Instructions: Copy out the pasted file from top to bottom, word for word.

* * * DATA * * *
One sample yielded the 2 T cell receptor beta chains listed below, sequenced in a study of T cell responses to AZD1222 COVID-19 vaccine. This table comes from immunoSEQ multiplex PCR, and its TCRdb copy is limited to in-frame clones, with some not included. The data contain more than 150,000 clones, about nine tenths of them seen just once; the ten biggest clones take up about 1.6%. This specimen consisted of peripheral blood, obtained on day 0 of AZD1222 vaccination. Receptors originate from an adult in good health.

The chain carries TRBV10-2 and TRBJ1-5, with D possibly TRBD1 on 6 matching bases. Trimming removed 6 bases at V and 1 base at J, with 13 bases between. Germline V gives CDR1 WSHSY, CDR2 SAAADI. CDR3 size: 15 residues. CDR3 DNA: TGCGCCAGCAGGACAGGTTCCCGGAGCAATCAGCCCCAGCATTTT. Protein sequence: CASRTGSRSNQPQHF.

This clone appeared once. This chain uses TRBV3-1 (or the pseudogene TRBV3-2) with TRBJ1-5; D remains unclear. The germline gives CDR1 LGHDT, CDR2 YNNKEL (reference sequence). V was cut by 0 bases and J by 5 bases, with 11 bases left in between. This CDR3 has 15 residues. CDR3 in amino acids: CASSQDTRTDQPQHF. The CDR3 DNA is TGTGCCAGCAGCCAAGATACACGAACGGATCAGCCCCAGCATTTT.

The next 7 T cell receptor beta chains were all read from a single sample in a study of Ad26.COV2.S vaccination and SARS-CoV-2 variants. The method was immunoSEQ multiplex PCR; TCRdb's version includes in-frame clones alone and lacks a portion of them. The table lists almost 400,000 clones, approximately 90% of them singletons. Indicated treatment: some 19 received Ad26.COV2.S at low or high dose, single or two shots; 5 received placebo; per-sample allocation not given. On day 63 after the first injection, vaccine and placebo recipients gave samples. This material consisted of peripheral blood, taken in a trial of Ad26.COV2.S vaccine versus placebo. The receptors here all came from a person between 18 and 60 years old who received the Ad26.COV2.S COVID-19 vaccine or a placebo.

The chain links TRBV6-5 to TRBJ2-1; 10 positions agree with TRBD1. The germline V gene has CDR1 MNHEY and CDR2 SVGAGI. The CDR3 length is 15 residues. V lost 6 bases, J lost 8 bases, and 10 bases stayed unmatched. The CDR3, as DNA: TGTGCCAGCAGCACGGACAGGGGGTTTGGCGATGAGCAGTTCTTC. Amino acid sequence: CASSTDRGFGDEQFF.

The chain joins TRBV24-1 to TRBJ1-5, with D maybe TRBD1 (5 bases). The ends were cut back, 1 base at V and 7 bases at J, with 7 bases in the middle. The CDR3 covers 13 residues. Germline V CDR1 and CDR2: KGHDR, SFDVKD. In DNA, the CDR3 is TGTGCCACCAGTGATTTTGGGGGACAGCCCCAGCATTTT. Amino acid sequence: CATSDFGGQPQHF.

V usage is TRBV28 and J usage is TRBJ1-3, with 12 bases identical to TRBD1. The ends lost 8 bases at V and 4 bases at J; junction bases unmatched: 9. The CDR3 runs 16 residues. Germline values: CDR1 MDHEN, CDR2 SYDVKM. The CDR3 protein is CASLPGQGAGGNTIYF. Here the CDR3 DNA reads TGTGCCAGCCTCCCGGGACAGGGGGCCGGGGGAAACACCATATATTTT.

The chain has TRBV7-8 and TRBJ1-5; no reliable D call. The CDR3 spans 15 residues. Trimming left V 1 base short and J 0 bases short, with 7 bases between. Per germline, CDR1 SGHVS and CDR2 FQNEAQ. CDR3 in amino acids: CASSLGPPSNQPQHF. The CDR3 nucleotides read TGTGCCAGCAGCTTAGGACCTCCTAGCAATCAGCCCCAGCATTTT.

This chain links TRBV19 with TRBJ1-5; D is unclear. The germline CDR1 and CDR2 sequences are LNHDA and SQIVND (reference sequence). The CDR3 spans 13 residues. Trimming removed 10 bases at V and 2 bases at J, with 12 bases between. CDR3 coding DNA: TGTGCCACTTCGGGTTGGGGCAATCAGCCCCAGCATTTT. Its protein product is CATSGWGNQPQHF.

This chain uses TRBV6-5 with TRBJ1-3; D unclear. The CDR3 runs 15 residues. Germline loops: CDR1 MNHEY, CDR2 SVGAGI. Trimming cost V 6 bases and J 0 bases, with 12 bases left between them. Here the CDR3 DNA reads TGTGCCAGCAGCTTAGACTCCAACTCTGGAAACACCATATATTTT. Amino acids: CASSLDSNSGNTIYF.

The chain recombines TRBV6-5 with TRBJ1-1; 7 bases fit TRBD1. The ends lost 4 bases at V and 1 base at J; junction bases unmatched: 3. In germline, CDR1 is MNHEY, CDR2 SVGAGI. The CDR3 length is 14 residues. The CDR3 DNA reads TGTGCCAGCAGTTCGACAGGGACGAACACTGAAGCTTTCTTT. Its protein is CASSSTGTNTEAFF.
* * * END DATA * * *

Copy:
One sample yielded the 2 T cell receptor beta chains listed below, sequenced in a study of T cell responses to AZD1222 COVID-19 vaccine. This table comes from immunoSEQ multiplex PCR, and its TCRdb copy is limited to in-frame clones, with some not included. The data contain more than 150,000 clones, about nine tenths of them seen just once; the ten biggest clones take up about 1.6%. This specimen consisted of peripheral blood, obtained on day 0 of AZD1222 vaccination. Receptors originate from an adult in good health.

The chain carries TRBV10-2 and TRBJ1-5, with D possibly TRBD1 on 6 matching bases. Trimming removed 6 bases at V and 1 base at J, with 13 bases between. Germline V gives CDR1 WSHSY, CDR2 SAAADI. CDR3 size: 15 residues. CDR3 DNA: TGCGCCAGCAGGACAGGTTCCCGGAGCAATCAGCCCCAGCATTTT. Protein sequence: CASRTGSRSNQPQHF.

This clone appeared once. This chain uses TRBV3-1 (or the pseudogene TRBV3-2) with TRBJ1-5; D remains unclear. The germline gives CDR1 LGHDT, CDR2 YNNKEL (reference sequence). V was cut by 0 bases and J by 5 bases, with 11 bases left in between. This CDR3 has 15 residues. CDR3 in amino acids: CASSQDTRTDQPQHF. The CDR3 DNA is TGTGCCAGCAGCCAAGATACACGAACGGATCAGCCCCAGCATTTT.

The next 7 T cell receptor beta chains were all read from a single sample in a study of Ad26.COV2.S vaccination and SARS-CoV-2 variants. The method was immunoSEQ multiplex PCR; TCRdb's version includes in-frame clones alone and lacks a portion of them. The table lists almost 400,000 clones, approximately 90% of them singletons. Indicated treatment: some 19 received Ad26.COV2.S at low or high dose, single or two shots; 5 received placebo; per-sample allocation not given. On day 63 after the first injection, vaccine and placebo recipients gave samples. This material consisted of peripheral blood, taken in a trial of Ad26.COV2.S vaccine versus placebo. The receptors here all came from a person between 18 and 60 years old who received the Ad26.COV2.S COVID-19 vaccine or a placebo.

The chain links TRBV6-5 to TRBJ2-1; 10 positions agree with TRBD1. The germline V gene has CDR1 MNHEY and CDR2 SVGAGI. The CDR3 length is 15 residues. V lost 6 bases, J lost 8 bases, and 10 bases stayed unmatched. The CDR3, as DNA: TGTGCCAGCAGCACGGACAGGGGGTTTGGCGATGAGCAGTTCTTC. Amino acid sequence: CASSTDRGFGDEQFF.

The chain joins TRBV24-1 to TRBJ1-5, with D maybe TRBD1 (5 bases). The ends were cut back, 1 base at V and 7 bases at J, with 7 bases in the middle. The CDR3 covers 13 residues. Germline V CDR1 and CDR2: KGHDR, SFDVKD. In DNA, the CDR3 is TGTGCCACCAGTGATTTTGGGGGACAGCCCCAGCATTTT. Amino acid sequence: CATSDFGGQPQHF.

V usage is TRBV28 and J usage is TRBJ1-3, with 12 bases identical to TRBD1. The ends lost 8 bases at V and 4 bases at J; junction bases unmatched: 9. The CDR3 runs 16 residues. Germline values: CDR1 MDHEN, CDR2 SYDVKM. The CDR3 protein is CASLPGQGAGGNTIYF. Here the CDR3 DNA reads TGTGCCAGCCTCCCGGGACAGGGGGCCGGGGGAAACACCATATATTTT.

The chain has TRBV7-8 and TRBJ1-5; no reliable D call. The CDR3 spans 15 residues. Trimming left V 1 base short and J 0 bases short, with 7 bases between. Per germline, CDR1 SGHVS and CDR2 FQNEAQ. CDR3 in amino acids: CASSLGPPSNQPQHF. The CDR3 nucleotides read TGTGCCAGCAGCTTAGGACCTCCTAGCAATCAGCCCCAGCATTTT.

This chain links TRBV19 with TRBJ1-5; D is unclear. The germline CDR1 and CDR2 sequences are LNHDA and SQIVND (reference sequence). The CDR3 spans 13 residues. Trimming removed 10 bases at V and 2 bases at J, with 12 bases between. CDR3 coding DNA: TGTGCCACTTCGGGTTGGGGCAATCAGCCCCAGCATTTT. Its protein product is CATSGWGNQPQHF.

This chain uses TRBV6-5 with TRBJ1-3; D unclear. The CDR3 runs 15 residues. Germline loops: CDR1 MNHEY, CDR2 SVGAGI. Trimming cost V 6 bases and J 0 bases, with 12 bases left between them. Here the CDR3 DNA reads TGTGCCAGCAGCTTAGACTCCAACTCTGGAAACACCATATATTTT. Amino acids: CASSLDSNSGNTIYF.

The chain recombines TRBV6-5 with TRBJ1-1; 7 bases fit TRBD1. The ends lost 4 bases at V and 1 base at J; junction bases unmatched: 3. In germline, CDR1 is MNHEY, CDR2 SVGAGI. The CDR3 length is 14 residues. The CDR3 DNA reads TGTGCCAGCAGTTCGACAGGGACGAACACTGAAGCTTTCTTT. Its protein is CASSSTGTNTEAFF.